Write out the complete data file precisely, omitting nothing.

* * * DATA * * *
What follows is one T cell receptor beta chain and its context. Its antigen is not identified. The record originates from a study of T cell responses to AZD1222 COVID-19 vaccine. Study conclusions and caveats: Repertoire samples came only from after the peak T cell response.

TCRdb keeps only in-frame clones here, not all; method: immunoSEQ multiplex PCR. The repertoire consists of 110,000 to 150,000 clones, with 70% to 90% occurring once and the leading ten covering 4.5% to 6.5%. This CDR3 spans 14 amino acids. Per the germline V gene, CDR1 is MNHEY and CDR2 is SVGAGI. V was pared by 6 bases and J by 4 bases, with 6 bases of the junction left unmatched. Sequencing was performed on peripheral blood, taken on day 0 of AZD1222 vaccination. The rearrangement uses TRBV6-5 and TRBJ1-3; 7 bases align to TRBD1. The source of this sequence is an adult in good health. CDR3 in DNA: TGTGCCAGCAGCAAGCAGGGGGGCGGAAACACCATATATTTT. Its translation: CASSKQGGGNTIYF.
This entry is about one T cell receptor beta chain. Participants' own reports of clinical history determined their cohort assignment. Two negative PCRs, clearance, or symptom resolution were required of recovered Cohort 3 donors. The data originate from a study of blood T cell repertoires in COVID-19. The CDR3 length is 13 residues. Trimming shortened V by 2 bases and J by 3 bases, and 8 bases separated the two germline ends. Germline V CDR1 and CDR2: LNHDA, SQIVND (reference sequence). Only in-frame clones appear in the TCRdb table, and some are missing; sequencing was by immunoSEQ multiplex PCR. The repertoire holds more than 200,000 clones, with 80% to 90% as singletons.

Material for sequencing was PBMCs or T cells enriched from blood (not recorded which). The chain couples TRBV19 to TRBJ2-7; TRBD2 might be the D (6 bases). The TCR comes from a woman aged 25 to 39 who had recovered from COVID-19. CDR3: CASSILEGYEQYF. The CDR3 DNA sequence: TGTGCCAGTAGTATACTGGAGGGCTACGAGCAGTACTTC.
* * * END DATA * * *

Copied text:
What follows is one T cell receptor beta chain and its context. Its antigen is not identified. The record originates from a study of T cell responses to AZD1222 COVID-19 vaccine. Study conclusions and caveats: Repertoire samples came only from after the peak T cell response.

TCRdb keeps only in-frame clones here, not all; method: immunoSEQ multiplex PCR. The repertoire consists of 110,000 to 150,000 clones, with 70% to 90% occurring once and the leading ten covering 4.5% to 6.5%. This CDR3 spans 14 amino acids. Per the germline V gene, CDR1 is MNHEY and CDR2 is SVGAGI. V was pared by 6 bases and J by 4 bases, with 6 bases of the junction left unmatched. Sequencing was performed on peripheral blood, taken on day 0 of AZD1222 vaccination. The rearrangement uses TRBV6-5 and TRBJ1-3; 7 bases align to TRBD1. The source of this sequence is an adult in good health. CDR3 in DNA: TGTGCCAGCAGCAAGCAGGGGGGCGGAAACACCATATATTTT. Its translation: CASSKQGGGNTIYF.
This entry is about one T cell receptor beta chain. Participants' own reports of clinical history determined their cohort assignment. Two negative PCRs, clearance, or symptom resolution were required of recovered Cohort 3 donors. The data originate from a study of blood T cell repertoires in COVID-19. The CDR3 length is 13 residues. Trimming shortened V by 2 bases and J by 3 bases, and 8 bases separated the two germline ends. Germline V CDR1 and CDR2: LNHDA, SQIVND (reference sequence). Only in-frame clones appear in the TCRdb table, and some are missing; sequencing was by immunoSEQ multiplex PCR. The repertoire holds more than 200,000 clones, with 80% to 90% as singletons.

Material for sequencing was PBMCs or T cells enriched from blood (not recorded which). The chain couples TRBV19 to TRBJ2-7; TRBD2 might be the D (6 bases). The TCR comes from a woman aged 25 to 39 who had recovered from COVID-19. CDR3: CASSILEGYEQYF. The CDR3 DNA sequence: TGTGCCAGTAGTATACTGGAGGGCTACGAGCAGTACTTC.